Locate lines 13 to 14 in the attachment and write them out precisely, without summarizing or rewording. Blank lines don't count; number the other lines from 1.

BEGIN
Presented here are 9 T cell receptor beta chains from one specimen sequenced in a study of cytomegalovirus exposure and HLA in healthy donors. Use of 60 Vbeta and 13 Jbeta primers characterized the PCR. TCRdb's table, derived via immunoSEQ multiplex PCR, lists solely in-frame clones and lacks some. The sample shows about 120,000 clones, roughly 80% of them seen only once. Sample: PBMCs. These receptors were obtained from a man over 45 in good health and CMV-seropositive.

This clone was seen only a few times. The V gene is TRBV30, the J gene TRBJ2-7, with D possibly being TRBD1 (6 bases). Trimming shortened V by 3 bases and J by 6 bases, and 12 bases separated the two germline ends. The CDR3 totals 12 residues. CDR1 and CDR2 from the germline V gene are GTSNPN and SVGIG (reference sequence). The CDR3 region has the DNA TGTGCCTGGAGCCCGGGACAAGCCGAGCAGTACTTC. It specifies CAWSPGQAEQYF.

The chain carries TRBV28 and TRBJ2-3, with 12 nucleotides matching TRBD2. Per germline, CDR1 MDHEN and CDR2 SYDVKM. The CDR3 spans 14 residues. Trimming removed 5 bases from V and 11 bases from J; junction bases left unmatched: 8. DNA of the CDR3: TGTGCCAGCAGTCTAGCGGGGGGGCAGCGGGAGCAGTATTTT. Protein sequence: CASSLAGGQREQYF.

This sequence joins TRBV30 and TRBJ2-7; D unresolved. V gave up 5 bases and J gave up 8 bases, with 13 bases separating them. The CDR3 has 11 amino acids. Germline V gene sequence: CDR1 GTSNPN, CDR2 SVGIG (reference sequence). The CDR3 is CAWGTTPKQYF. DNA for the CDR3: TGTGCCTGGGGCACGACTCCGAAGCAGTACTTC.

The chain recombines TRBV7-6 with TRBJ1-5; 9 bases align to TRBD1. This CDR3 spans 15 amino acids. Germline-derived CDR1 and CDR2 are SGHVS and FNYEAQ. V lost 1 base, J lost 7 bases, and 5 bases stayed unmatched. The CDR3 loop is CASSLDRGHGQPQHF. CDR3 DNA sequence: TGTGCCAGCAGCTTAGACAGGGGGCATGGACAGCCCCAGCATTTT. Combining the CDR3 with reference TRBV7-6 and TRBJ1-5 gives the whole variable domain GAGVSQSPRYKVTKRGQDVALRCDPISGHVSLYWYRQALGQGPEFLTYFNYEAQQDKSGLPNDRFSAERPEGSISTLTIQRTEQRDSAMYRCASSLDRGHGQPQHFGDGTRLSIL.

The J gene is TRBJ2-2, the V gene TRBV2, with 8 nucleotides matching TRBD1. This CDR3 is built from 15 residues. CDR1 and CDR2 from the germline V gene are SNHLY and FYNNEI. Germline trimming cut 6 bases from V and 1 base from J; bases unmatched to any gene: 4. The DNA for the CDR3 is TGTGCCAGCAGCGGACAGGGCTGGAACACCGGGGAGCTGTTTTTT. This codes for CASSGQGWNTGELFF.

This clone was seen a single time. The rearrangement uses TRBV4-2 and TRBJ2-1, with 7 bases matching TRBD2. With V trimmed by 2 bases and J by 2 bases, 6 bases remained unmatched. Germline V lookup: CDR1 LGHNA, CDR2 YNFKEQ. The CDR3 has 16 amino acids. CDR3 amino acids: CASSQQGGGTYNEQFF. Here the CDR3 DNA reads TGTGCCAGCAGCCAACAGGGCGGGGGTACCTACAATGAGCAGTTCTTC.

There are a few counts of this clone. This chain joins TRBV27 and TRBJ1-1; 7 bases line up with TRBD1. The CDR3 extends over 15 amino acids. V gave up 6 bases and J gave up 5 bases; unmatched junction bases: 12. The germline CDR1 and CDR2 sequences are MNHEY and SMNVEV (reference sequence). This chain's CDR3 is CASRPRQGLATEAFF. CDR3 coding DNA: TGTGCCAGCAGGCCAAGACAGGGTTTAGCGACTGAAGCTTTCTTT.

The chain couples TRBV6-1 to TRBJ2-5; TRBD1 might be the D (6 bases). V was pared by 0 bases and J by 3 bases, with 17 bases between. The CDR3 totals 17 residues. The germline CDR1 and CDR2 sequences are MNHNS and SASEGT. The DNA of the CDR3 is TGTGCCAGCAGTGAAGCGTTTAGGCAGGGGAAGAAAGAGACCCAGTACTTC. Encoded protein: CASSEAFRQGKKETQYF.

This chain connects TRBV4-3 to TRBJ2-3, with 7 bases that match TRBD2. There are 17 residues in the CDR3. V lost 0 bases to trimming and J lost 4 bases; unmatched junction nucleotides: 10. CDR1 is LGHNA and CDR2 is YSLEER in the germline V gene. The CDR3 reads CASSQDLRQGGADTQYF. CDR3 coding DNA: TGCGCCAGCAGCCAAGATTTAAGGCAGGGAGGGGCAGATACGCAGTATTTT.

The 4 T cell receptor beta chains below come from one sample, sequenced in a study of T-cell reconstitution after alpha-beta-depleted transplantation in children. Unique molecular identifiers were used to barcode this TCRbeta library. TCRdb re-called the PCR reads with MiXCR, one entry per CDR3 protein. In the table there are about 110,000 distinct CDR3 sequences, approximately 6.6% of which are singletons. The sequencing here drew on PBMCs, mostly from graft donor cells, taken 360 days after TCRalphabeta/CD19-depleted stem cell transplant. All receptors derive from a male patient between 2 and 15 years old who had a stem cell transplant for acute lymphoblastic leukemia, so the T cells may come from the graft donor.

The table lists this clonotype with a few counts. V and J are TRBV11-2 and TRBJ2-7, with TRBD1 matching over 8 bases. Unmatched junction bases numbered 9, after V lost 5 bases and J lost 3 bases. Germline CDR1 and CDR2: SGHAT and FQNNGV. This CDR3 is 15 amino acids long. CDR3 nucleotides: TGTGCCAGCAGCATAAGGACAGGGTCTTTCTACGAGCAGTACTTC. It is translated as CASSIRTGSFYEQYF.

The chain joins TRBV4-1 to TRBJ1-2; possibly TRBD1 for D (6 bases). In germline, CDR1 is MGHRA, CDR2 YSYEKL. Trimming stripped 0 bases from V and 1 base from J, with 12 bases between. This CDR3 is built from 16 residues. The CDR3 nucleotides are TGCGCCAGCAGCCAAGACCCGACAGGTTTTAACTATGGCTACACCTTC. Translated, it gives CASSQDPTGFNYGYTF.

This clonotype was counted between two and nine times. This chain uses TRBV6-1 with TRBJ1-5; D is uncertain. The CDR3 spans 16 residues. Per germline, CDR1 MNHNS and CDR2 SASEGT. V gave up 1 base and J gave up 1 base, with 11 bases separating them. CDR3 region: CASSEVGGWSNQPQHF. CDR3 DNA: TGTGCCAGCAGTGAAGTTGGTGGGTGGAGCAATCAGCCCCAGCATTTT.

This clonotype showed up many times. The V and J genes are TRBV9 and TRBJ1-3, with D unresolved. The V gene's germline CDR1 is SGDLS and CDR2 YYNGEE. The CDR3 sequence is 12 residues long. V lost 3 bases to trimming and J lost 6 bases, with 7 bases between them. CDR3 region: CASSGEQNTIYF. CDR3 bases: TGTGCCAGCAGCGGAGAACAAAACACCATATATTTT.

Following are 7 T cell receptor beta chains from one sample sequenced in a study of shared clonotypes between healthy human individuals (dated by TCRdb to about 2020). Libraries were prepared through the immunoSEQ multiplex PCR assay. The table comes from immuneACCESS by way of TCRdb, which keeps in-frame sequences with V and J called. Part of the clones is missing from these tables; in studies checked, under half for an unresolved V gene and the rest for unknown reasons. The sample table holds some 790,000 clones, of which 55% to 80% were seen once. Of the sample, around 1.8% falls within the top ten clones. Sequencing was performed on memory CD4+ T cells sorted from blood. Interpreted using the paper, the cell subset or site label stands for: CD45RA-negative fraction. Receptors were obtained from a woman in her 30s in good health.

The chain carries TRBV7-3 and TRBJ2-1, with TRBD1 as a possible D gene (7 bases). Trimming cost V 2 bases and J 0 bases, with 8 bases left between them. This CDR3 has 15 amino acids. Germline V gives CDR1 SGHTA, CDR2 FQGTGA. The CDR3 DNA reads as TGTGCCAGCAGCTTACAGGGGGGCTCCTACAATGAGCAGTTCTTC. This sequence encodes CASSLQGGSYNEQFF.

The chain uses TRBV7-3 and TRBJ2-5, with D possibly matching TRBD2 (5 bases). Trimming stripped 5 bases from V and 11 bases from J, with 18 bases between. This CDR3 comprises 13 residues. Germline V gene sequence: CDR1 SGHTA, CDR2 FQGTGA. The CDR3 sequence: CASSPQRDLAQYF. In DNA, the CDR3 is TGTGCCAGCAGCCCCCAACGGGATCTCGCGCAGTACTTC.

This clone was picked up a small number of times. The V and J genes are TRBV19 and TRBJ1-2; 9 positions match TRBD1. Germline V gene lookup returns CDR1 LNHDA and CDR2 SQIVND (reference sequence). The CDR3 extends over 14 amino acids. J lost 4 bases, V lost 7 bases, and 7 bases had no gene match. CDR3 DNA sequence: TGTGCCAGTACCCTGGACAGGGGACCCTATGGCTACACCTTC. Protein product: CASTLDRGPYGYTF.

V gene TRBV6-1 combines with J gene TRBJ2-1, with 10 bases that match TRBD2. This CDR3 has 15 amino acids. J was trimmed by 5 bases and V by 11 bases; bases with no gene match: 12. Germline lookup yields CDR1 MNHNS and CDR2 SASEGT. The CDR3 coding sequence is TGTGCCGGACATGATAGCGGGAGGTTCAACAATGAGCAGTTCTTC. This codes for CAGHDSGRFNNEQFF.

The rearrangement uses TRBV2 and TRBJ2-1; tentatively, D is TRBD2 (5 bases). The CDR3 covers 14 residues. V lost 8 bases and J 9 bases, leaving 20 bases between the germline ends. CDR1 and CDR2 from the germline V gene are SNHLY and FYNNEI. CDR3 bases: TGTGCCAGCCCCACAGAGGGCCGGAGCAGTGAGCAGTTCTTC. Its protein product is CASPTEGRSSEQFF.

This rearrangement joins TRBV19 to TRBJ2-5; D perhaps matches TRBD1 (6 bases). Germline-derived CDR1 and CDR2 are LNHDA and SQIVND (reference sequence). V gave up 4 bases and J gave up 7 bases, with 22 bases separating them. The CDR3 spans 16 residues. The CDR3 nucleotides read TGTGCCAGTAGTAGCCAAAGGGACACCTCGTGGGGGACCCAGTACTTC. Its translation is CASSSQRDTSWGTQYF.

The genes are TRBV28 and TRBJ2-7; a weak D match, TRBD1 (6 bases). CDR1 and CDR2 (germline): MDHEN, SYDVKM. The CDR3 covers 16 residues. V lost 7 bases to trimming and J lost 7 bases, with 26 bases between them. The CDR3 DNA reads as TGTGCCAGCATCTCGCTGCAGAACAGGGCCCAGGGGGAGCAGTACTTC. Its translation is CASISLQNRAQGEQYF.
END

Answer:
The chain joins TRBV4-1 to TRBJ1-2; possibly TRBD1 for D (6 bases). In germline, CDR1 is MGHRA, CDR2 YSYEKL. Trimming stripped 0 bases from V and 1 base from J, with 12 bases between. This CDR3 is built from 16 residues. The CDR3 nucleotides are TGCGCCAGCAGCCAAGACCCGACAGGTTTTAACTATGGCTACACCTTC. Translated, it gives CASSQDPTGFNYGYTF.

This clonotype was counted between two and nine times. This chain uses TRBV6-1 with TRBJ1-5; D is uncertain. The CDR3 spans 16 residues. Per germline, CDR1 MNHNS and CDR2 SASEGT. V gave up 1 base and J gave up 1 base, with 11 bases separating them. CDR3 region: CASSEVGGWSNQPQHF. CDR3 DNA: TGTGCCAGCAGTGAAGTTGGTGGGTGGAGCAATCAGCCCCAGCATTTT.